A top shareholder adviser, Glass Lewis, has called on Deutsche Bank investors to vote against ratifying the actions of the bank’s chairman, Paul Achleitner, at this month’s annual general meeting, citing “performance” concerns.
The recommendation not to endorse his actions is a blow to one of Europe’s most prominent bankers as Germany’s largest lender tries to reverse five years of losses with a major overhaul while navigating the coronavirus outbreak.
Glass Lewis, in a report published yesterday, said that removing Achleitner was not in the bank’s best interests but that the company’s failings should be at least partially attributed to him given the numerous changes in leadership and strategy shifts that he has overseen.
“We believe that a vote against the ratification of Dr Achleitner for the past fiscal year is warranted,” Glass Lewis said in its report to shareholders.
Deutsche Bank said in a statement that Glass Lewis’ concerns were backward looking and unrelated to the past year. “We appreciate that Glass Lewis recommends stability in the supervisory board,” Deutsche said.
At this year’s annual shareholder meeting, to be held online on May 20, Achleitner also faces for a third year in a row a vote to remove him from his post, motions that he survived by a wide margin in past years. Investors have been frustrated with the 80% decline in Deutsche Bank’s share price over the past decade, billions of euros in losses, as well as the bank’s involvement in money laundering scandals.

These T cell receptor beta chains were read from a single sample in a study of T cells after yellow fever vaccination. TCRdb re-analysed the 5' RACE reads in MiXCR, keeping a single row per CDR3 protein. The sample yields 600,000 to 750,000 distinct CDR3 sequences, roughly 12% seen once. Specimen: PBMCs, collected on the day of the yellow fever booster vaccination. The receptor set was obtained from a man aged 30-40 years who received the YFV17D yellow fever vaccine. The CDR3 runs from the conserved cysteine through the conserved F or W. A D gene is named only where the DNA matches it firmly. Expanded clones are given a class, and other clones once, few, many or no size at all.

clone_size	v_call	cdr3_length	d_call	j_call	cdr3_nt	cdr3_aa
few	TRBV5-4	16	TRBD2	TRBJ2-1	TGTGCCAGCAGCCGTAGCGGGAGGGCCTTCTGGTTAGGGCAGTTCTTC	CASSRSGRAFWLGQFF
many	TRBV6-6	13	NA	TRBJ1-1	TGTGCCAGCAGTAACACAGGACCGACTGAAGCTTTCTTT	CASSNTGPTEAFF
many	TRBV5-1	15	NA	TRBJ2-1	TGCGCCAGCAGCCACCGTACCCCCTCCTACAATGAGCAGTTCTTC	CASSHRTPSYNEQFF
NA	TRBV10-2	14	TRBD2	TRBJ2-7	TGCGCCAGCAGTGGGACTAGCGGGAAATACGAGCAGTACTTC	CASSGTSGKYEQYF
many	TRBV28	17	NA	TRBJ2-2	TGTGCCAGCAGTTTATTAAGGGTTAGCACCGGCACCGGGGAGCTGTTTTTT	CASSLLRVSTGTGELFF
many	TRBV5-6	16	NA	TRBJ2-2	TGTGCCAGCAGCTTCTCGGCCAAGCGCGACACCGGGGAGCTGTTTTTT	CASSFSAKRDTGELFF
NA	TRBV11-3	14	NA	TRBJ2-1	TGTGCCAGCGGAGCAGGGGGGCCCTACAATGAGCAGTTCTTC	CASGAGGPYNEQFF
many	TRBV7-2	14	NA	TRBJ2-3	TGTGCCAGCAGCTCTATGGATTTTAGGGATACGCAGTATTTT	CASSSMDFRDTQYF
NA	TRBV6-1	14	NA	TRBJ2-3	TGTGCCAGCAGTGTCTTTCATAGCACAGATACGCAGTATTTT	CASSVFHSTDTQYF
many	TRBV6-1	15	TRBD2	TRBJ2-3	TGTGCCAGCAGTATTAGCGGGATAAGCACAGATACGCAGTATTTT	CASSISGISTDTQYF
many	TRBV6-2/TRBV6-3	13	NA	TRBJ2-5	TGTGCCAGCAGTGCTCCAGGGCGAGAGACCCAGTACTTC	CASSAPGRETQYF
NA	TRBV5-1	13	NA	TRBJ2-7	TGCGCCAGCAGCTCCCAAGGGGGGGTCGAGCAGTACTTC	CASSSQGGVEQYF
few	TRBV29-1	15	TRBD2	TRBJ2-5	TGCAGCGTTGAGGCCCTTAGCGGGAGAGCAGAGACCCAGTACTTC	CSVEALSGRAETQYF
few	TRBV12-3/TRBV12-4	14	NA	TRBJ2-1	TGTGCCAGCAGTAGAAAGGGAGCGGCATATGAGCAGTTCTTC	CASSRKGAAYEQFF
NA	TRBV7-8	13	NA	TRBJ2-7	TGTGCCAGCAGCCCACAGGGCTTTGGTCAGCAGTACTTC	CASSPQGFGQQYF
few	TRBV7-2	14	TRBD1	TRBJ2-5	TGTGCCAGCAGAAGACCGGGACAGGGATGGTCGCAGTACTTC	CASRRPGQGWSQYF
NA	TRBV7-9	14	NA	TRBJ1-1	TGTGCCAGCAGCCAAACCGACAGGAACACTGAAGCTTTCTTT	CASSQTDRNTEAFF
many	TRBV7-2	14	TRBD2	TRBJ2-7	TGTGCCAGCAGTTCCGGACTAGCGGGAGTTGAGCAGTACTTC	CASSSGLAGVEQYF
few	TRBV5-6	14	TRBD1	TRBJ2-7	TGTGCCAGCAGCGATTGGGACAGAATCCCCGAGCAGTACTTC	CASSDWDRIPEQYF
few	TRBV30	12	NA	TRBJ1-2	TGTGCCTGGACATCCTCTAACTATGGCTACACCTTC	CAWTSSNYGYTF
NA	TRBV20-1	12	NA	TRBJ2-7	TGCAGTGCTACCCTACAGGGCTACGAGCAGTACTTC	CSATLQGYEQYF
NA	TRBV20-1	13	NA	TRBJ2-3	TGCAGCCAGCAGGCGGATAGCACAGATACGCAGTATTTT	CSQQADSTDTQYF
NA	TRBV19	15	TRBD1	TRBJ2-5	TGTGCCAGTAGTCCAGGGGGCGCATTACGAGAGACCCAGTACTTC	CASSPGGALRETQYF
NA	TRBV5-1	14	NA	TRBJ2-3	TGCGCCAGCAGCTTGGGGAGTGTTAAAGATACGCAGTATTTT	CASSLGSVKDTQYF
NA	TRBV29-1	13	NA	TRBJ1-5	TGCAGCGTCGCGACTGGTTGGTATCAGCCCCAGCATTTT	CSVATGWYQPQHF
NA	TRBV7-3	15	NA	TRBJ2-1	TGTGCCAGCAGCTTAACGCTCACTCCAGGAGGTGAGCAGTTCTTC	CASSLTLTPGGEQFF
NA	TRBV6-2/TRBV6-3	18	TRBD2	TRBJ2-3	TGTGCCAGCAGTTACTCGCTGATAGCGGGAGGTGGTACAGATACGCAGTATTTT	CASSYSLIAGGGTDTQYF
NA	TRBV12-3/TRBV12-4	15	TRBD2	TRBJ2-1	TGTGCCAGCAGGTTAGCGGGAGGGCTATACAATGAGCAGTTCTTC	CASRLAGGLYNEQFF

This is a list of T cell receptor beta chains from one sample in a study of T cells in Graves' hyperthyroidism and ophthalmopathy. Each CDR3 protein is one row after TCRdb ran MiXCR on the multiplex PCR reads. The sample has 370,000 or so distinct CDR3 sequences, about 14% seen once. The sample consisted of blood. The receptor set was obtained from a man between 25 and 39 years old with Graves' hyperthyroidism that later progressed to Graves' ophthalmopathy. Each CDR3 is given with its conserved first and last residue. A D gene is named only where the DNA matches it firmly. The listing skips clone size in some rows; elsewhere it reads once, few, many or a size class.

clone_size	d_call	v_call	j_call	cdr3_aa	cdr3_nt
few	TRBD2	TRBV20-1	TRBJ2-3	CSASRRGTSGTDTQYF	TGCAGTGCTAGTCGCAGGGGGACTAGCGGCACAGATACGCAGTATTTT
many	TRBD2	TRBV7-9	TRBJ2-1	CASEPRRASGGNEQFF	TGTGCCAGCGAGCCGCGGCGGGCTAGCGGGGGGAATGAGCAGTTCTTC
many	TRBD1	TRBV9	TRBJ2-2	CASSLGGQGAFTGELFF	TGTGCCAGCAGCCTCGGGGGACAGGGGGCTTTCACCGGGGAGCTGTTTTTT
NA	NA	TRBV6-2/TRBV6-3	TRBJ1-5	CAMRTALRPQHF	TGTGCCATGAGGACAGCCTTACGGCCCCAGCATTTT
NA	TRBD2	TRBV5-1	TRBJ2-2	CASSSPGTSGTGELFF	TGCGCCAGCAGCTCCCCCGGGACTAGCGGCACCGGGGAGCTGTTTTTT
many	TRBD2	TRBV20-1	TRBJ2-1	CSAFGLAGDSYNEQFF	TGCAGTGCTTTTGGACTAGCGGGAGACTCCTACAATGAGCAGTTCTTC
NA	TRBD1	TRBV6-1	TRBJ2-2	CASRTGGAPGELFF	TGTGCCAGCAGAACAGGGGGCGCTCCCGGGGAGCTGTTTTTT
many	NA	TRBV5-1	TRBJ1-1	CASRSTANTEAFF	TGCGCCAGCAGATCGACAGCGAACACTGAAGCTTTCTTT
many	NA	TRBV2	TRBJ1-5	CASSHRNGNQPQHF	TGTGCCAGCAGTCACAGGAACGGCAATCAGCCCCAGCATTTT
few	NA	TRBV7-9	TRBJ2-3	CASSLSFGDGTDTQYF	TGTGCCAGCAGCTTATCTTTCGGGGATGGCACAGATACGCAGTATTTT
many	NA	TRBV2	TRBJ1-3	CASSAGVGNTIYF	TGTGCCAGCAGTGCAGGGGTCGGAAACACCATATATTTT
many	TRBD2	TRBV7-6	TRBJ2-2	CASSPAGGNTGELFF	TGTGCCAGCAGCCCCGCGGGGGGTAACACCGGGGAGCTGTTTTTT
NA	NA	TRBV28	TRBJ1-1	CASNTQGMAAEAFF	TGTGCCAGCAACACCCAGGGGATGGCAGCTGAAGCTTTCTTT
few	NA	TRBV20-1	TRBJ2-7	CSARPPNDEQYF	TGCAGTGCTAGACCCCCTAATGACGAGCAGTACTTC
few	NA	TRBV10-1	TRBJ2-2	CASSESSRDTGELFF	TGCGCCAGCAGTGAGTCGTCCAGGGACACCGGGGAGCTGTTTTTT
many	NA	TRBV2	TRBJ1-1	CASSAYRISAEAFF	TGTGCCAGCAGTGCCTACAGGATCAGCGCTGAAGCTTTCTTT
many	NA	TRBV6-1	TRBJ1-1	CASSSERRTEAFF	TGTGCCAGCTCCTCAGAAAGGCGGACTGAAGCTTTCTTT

The bank has said that it has made progress in addressing various compliance issues and is on the right path after a restructuring announced last year that foresees shedding 18,000 staff.
Last month, it said that the “entire supervisory board continues to have no doubts concerning Dr Achleitner’s comprehensive personal and professional skills and integrity”. Such votes are highly symbolic in Germany.
When dissatisfaction is high, companies tend to work with investors to respond to their concerns in a well-established good corporate governance practice, according to ISS, another shareholder proxy service.
ISS, in contrast to Glass Lewis, recommended that shareholders endorse Achleitner’s actions at this year’s shareholder meeting.
Last year, Achleitner received approval from 71.63% of shareholders, down from 84.4% the previous year, in what ISS called “a significant level of dissent”. In 2017, Achleitner was elected for his second five-year term with 93.51% of the shareholder votes.
Achleitner’s current term ends in 2022.
A former partner of Goldman Sachs and finance chief for Allianz, Achleitner is in search of a successor, people with direct knowledge of the matter have said.
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